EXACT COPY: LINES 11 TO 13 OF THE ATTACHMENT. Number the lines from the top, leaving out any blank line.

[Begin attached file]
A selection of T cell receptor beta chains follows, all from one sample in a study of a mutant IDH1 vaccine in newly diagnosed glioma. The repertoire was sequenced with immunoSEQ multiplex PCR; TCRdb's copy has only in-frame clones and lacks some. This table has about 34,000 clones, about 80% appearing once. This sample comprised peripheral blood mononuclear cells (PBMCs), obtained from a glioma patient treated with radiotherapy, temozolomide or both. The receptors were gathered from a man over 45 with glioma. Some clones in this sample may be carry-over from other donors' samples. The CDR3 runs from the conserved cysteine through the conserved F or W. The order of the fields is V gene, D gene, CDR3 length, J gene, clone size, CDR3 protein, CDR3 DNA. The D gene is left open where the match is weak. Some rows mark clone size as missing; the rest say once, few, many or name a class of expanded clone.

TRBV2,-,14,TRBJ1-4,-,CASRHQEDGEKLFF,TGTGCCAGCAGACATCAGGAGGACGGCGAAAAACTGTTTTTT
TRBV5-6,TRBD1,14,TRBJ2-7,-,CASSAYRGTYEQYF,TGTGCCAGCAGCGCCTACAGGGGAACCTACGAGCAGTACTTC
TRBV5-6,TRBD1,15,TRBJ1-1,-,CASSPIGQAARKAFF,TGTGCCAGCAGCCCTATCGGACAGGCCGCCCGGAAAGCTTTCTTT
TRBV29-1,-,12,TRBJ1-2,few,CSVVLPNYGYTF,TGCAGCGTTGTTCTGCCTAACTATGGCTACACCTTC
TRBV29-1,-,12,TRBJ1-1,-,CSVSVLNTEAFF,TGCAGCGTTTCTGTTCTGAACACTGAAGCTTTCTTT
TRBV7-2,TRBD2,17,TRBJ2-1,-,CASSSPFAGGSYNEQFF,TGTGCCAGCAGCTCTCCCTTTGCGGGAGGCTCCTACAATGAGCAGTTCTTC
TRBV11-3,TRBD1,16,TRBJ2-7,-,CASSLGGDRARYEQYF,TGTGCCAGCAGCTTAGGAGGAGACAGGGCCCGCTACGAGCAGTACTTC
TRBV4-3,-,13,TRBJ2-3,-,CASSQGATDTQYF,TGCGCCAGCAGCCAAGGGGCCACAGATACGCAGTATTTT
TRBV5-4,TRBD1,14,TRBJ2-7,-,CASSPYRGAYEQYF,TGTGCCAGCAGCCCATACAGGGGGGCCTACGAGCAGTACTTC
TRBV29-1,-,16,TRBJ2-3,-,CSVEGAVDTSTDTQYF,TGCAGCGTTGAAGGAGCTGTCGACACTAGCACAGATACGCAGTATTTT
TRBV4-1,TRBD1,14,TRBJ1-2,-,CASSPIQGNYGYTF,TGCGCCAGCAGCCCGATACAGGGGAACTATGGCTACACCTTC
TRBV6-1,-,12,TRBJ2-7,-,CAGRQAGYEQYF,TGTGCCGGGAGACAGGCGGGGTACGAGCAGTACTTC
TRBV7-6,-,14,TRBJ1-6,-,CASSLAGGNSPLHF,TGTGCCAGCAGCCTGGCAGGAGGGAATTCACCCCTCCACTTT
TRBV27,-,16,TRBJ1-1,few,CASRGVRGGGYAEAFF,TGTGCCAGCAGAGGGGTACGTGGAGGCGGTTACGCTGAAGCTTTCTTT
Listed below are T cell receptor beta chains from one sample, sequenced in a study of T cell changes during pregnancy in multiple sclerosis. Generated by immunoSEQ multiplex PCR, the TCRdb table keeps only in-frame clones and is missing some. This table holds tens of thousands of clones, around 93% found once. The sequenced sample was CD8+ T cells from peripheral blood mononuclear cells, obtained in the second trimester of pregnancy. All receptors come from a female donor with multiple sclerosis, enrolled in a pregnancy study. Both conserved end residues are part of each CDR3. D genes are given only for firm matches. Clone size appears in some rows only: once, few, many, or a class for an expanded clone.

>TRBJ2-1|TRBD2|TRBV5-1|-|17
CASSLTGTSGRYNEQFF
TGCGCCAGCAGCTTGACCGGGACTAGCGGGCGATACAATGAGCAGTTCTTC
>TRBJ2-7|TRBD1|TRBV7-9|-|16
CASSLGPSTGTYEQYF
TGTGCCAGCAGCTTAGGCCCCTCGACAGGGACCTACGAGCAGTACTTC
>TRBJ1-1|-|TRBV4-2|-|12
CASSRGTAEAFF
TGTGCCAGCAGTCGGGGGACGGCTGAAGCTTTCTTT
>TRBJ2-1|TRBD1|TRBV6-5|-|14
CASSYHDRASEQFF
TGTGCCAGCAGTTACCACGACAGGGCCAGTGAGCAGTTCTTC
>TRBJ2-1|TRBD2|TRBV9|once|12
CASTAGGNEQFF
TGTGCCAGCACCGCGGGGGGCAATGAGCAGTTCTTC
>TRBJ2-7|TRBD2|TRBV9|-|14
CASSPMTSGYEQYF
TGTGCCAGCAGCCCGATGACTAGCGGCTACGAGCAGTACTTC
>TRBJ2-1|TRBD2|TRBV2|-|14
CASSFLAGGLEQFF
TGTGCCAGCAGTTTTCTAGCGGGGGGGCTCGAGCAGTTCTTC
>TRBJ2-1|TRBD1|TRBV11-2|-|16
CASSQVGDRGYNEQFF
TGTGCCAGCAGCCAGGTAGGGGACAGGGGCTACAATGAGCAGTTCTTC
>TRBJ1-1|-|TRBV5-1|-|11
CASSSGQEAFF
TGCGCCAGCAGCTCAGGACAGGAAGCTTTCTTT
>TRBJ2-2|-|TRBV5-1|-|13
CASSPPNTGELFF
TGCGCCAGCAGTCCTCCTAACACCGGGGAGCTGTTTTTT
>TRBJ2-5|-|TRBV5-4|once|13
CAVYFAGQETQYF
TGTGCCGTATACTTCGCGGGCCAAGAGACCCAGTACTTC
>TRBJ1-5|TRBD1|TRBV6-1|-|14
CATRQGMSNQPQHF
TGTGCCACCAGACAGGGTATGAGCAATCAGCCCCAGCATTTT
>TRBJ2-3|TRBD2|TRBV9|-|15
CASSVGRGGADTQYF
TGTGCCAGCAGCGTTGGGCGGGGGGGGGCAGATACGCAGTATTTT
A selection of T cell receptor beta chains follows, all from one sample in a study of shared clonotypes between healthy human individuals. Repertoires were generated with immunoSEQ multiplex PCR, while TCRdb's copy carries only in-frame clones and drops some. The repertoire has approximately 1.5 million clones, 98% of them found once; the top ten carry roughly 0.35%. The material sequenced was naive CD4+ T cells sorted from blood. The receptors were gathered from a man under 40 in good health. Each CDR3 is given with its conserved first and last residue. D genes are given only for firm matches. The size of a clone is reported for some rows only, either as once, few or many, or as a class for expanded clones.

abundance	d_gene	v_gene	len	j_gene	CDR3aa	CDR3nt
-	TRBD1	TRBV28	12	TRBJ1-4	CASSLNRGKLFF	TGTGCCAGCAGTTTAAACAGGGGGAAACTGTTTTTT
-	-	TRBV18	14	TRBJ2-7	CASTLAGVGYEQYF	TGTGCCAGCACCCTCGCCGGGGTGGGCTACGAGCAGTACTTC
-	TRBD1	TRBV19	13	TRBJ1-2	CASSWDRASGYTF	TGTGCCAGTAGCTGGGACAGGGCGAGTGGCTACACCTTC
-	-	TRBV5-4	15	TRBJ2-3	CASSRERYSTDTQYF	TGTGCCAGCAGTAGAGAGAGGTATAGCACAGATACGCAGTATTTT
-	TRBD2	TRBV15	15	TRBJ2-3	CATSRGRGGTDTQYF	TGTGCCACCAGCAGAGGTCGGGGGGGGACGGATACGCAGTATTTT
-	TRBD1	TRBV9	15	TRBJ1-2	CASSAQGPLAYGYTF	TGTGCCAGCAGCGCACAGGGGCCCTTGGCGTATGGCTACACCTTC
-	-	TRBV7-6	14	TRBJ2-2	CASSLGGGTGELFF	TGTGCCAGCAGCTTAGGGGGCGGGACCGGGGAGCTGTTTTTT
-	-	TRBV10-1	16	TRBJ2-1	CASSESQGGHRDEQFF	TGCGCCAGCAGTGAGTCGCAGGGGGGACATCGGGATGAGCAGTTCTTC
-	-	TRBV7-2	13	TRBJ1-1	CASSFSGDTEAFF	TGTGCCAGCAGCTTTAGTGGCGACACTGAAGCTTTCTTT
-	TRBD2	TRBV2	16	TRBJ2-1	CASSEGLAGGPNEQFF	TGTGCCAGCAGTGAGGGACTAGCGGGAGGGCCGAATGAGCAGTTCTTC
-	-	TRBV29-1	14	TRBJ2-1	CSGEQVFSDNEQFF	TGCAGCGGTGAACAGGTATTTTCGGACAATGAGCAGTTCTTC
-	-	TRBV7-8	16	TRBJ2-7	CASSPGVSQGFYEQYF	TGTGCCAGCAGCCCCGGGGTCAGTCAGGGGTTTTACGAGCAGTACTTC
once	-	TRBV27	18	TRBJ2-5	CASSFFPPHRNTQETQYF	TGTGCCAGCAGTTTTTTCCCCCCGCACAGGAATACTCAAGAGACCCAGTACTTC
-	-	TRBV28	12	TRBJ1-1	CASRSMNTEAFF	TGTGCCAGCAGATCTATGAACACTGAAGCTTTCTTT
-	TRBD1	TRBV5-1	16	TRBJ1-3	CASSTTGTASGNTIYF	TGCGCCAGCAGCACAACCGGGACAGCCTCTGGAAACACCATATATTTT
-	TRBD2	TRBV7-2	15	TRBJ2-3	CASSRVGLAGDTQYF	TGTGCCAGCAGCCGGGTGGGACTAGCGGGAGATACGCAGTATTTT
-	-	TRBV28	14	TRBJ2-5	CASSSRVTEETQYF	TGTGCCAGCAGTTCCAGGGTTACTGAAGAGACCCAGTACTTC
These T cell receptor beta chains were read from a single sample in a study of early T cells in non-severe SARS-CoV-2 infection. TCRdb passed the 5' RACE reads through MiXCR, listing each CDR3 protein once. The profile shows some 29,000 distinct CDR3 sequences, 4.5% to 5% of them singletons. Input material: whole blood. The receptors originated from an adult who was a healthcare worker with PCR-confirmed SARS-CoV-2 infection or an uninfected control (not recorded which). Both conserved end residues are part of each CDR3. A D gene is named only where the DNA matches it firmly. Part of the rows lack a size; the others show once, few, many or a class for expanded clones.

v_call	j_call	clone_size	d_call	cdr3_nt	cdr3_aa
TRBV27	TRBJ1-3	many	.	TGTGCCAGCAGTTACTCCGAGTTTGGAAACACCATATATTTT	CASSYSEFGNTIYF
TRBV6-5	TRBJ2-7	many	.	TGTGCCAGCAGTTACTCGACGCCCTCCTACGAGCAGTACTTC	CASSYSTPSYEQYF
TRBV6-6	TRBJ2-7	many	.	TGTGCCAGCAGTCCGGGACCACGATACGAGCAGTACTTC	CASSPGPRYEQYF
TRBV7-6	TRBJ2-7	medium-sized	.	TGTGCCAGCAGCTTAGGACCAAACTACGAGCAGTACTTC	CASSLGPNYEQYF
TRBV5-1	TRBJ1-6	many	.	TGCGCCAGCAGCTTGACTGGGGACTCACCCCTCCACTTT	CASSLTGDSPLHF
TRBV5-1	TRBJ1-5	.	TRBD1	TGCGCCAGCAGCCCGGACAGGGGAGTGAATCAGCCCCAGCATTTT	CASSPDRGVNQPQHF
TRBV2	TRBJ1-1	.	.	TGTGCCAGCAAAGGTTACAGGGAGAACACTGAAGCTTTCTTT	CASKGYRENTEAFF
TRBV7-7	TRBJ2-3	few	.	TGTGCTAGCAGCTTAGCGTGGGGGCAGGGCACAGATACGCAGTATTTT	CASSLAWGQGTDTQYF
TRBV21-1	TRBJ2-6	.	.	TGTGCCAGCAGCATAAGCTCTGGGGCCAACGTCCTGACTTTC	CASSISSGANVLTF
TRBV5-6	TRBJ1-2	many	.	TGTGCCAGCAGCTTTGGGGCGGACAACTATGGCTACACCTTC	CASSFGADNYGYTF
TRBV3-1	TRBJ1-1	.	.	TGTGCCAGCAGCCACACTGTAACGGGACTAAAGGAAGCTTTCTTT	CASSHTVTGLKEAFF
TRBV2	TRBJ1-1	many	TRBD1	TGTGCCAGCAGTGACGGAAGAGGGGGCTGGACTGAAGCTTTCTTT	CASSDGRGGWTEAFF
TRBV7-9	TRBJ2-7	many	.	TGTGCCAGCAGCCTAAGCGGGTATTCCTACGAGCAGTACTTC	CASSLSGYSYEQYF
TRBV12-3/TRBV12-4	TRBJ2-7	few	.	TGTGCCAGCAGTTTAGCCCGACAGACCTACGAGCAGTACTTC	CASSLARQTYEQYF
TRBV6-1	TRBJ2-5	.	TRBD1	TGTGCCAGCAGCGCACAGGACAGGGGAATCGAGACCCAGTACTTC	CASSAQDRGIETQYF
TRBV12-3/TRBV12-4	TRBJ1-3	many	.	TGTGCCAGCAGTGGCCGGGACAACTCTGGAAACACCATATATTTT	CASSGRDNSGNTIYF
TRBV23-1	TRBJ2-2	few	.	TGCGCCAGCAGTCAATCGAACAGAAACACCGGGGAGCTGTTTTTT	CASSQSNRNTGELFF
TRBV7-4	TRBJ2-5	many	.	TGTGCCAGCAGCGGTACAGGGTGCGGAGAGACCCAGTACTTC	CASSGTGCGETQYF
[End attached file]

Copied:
TRBV29-1,-,16,TRBJ2-3,-,CSVEGAVDTSTDTQYF,TGCAGCGTTGAAGGAGCTGTCGACACTAGCACAGATACGCAGTATTTT
TRBV4-1,TRBD1,14,TRBJ1-2,-,CASSPIQGNYGYTF,TGCGCCAGCAGCCCGATACAGGGGAACTATGGCTACACCTTC
TRBV6-1,-,12,TRBJ2-7,-,CAGRQAGYEQYF,TGTGCCGGGAGACAGGCGGGGTACGAGCAGTACTTC